Over the past dozen or so years, I’ve had plenty of opportunities to attend/cover a range of galas, dinners and awards ceremonies – from chamber of commerce functions to community dinner theatres.
Nothing I’ve been to previously prepared me for the joyful celebration that was this year’s John C. Holland Awards at Michelangelo’s banquet centre.
The event, organized by the Hamilton Black History Month committee, highlights the achievements and recognizes the contributions of members of Hamilton’s black community for their work in areas such as the arts, business and community service. As well, several youth achievement awards are handed out (one of which is sponsored by Hamilton Community News, I’m proud to say).
The festivities included drummers, African dancers, a great meal, a silent auction and the upbeat sounds of Lola Fadipe and the Melody Makers. Some random dancing event broke out, much to delight of the organizers.
But, as each person took the stage to present or accept an award, it became clear that the real star of the evening was the ongoing narrative of the black community in Hamilton.
It’s not a coincidence that the word “story” is contained in the word history; it is by passing on the tales of our lives, and of those who came before us, that our culture remembers. And that tradition was very much alive in Hamilton last Saturday night.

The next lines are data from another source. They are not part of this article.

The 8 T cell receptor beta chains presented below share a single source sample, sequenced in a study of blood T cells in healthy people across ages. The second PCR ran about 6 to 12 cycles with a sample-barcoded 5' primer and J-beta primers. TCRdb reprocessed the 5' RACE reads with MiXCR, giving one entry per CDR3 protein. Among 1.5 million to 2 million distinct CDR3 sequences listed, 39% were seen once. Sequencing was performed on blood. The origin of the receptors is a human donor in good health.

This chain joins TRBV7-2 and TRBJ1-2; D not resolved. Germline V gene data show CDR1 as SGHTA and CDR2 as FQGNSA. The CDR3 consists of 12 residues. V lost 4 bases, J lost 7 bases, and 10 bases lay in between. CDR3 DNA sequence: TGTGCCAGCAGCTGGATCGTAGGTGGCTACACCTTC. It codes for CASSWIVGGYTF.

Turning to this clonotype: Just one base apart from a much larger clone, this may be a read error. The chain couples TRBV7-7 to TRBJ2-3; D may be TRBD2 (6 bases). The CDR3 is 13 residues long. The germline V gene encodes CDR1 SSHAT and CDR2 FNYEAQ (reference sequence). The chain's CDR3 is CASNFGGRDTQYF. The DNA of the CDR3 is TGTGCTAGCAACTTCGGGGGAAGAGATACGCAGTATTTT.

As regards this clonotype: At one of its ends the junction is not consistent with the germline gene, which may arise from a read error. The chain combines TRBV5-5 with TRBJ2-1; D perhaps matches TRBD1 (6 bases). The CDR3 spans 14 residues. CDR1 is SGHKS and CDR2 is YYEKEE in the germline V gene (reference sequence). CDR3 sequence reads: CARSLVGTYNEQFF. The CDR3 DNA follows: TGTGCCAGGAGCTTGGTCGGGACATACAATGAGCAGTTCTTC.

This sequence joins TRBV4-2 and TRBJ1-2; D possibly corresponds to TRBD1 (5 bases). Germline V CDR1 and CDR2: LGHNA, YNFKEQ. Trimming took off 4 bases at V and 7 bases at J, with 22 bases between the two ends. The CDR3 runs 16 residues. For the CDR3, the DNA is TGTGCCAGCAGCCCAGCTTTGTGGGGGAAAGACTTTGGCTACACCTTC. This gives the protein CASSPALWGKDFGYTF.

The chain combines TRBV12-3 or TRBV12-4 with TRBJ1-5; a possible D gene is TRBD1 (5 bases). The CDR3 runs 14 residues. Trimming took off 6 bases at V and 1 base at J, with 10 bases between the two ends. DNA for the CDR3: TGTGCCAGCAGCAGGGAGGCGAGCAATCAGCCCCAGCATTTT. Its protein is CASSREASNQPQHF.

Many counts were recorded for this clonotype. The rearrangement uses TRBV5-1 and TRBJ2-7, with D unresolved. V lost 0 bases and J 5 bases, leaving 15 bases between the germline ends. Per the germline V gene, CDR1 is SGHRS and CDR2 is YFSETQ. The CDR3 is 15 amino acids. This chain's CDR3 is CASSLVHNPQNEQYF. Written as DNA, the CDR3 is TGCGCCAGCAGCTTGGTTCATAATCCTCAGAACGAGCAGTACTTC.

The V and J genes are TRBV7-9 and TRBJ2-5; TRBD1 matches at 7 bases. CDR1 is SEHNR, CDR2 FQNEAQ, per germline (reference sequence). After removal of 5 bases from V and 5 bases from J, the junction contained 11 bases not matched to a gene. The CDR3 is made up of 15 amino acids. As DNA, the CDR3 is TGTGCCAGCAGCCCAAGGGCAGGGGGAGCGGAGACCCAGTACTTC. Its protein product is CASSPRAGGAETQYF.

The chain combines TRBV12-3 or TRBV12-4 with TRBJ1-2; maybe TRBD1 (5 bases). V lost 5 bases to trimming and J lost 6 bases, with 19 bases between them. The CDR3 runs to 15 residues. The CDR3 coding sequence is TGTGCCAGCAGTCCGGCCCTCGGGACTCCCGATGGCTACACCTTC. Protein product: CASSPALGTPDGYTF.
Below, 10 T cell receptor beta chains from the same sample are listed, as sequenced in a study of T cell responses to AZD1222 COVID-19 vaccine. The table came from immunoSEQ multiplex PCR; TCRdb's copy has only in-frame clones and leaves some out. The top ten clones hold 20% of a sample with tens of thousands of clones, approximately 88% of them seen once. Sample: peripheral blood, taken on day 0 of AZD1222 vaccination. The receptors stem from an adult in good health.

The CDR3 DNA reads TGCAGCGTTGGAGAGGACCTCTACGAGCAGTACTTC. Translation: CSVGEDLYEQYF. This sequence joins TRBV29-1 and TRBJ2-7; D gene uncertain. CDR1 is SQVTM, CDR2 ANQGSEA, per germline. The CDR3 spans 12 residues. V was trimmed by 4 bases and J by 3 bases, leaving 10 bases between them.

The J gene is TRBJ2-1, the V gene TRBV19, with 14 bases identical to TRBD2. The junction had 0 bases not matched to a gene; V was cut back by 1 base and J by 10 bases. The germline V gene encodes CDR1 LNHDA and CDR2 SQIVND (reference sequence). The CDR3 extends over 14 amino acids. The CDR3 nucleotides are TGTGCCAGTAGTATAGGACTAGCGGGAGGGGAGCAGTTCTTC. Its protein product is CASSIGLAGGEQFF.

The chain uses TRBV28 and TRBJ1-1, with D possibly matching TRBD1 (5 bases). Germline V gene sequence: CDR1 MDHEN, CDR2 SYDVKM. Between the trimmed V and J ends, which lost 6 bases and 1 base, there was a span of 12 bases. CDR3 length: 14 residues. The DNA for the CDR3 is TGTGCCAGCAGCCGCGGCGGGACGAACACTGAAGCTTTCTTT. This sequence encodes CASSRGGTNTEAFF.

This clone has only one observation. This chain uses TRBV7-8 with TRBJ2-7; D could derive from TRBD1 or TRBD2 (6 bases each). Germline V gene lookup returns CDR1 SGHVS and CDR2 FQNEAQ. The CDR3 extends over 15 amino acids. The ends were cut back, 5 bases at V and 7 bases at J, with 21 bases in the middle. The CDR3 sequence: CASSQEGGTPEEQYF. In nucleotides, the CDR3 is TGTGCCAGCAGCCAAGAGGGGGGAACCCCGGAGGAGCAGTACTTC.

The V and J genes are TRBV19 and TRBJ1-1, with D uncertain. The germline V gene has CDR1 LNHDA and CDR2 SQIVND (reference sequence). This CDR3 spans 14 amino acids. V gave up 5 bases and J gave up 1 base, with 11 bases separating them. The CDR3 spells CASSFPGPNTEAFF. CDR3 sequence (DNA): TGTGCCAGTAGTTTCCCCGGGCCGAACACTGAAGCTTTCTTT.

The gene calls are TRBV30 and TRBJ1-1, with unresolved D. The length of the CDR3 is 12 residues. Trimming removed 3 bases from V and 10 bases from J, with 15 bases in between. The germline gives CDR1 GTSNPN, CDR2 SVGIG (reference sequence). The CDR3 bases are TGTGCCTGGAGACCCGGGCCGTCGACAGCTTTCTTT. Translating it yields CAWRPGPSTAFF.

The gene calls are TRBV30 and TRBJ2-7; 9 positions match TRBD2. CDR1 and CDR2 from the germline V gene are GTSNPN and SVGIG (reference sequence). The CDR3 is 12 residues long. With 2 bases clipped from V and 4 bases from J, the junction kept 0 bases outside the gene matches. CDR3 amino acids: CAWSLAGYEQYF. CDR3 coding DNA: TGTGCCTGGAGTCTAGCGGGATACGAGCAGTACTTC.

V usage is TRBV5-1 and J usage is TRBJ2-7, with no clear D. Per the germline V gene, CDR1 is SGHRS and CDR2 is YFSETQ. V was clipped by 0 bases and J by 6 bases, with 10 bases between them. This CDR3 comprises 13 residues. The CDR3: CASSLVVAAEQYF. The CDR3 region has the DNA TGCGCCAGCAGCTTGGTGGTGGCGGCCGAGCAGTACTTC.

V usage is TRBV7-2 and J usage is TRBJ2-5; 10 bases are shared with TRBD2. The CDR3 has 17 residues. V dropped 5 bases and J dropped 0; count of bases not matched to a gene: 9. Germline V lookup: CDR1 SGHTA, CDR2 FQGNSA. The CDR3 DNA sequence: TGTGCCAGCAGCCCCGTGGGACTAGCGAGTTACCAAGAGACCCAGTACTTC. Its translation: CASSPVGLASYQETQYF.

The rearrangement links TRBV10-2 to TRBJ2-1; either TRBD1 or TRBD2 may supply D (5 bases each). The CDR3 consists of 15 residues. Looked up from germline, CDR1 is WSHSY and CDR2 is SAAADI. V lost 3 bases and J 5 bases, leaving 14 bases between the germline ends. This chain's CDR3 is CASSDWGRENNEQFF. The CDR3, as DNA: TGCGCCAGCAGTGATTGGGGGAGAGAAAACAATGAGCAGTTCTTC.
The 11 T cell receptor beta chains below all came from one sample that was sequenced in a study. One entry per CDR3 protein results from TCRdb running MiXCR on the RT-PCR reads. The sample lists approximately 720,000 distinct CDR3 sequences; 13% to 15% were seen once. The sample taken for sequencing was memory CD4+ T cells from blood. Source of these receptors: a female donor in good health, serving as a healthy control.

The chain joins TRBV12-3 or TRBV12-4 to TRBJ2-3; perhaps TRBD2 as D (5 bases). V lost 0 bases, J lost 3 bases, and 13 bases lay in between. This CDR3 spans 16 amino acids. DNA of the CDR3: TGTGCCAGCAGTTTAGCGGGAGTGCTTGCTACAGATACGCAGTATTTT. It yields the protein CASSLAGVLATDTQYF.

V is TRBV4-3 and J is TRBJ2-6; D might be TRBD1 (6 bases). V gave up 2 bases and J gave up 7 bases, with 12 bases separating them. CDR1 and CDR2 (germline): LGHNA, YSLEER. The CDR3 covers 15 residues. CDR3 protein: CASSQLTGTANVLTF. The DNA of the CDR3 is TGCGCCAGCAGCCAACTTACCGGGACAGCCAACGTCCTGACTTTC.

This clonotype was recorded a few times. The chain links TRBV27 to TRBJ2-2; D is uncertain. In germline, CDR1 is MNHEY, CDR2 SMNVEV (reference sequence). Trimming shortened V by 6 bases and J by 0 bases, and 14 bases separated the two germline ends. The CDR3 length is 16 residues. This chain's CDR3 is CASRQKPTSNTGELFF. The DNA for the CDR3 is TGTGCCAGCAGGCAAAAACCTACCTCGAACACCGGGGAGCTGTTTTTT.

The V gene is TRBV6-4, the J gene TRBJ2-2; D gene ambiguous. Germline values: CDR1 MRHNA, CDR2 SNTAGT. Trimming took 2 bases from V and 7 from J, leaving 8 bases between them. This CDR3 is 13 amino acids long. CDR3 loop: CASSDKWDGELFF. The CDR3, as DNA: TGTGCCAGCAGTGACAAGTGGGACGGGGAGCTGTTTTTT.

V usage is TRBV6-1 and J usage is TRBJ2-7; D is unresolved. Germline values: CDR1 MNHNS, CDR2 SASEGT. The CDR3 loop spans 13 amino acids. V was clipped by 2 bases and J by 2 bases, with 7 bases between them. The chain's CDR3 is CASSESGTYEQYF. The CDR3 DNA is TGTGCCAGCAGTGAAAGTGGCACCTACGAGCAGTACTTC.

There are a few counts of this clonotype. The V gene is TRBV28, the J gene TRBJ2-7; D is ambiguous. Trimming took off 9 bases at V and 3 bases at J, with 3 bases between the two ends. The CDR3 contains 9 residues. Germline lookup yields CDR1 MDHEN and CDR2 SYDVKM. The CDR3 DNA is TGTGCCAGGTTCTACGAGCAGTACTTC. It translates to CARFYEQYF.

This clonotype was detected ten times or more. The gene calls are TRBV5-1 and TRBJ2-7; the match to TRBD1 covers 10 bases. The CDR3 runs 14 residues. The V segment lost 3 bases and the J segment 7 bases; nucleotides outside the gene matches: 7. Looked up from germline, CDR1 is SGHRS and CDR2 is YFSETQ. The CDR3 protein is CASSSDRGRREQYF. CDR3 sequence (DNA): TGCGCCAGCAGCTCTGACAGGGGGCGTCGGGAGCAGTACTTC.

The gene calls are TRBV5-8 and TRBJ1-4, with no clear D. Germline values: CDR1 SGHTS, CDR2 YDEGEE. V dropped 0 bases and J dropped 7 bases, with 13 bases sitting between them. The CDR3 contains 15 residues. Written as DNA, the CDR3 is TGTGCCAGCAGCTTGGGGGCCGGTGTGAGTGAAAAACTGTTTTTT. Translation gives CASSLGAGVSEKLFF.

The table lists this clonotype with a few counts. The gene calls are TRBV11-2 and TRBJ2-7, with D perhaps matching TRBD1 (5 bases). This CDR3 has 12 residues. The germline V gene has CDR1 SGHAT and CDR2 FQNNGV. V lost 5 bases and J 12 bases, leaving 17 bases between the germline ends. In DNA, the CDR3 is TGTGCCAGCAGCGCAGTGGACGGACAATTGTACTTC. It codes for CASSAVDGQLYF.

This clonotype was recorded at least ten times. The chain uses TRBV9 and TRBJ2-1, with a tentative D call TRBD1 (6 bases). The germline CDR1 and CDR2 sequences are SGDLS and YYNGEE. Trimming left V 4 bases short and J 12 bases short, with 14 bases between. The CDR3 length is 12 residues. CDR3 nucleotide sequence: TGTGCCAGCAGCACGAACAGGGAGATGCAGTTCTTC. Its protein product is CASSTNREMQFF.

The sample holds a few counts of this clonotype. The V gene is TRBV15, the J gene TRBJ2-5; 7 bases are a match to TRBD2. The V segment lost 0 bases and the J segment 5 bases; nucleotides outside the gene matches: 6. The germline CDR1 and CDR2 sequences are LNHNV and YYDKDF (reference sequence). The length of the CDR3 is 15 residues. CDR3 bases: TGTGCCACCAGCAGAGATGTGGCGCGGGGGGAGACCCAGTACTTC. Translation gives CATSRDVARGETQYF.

Guests learned about life in “mineshaft communities,” as described by Rev. George Horton, minister emeritus of Stewart Memorial Church, who earned the Award of Merit. Nursing educator Elene Witter talked about her early experiences and her eventual gravitation to practise and teach in the mental health field, and Hamilton firefighter Ron Summers brought down the house with his heartfelt acceptance of the Community Service Award, relating his father’s struggles, then his own efforts to combat racism in the workplace.
Children’s author and storyteller Jody Nyasha Warne, winner of this year’s Jackie Washington Arts Award, spoke of the need to continue telling the stories of those who came before, to remember that the need to face down racism is not just a thing of the past. She recalled speaking to a group of Toronto students who asked if there is still racism in the world; she urged them to look at the faces of their diverse classroom and then at the faces of their political representatives to see if they were the same.
Guests at the John C. Holland Awards were also treated to the video made by CTS in honour of Lincoln Alexander’s 90th birthday. In it, he remarks that “Black History Month should be every day.”
Certainly, the stories are there. All we have to do is take the time to listen.
The list of this year’s John C. Holland Award recipients also includes Ancilla Ho-Young (Community Service), Stephen Lewis (Ally) and Elene Witter (Business Professional). Youth Achievement awards were presented to Don Mahleka, Henry Idehen, Jamie Kasiama, Alexandra Yhan-Thomas, Alexis Ethilda Brown and Daoui Abouchere.
For much more on events celebrating Black History Month in Hamilton throughout February, visit www.johnhollandawards.com and click on “Upcoming Events.’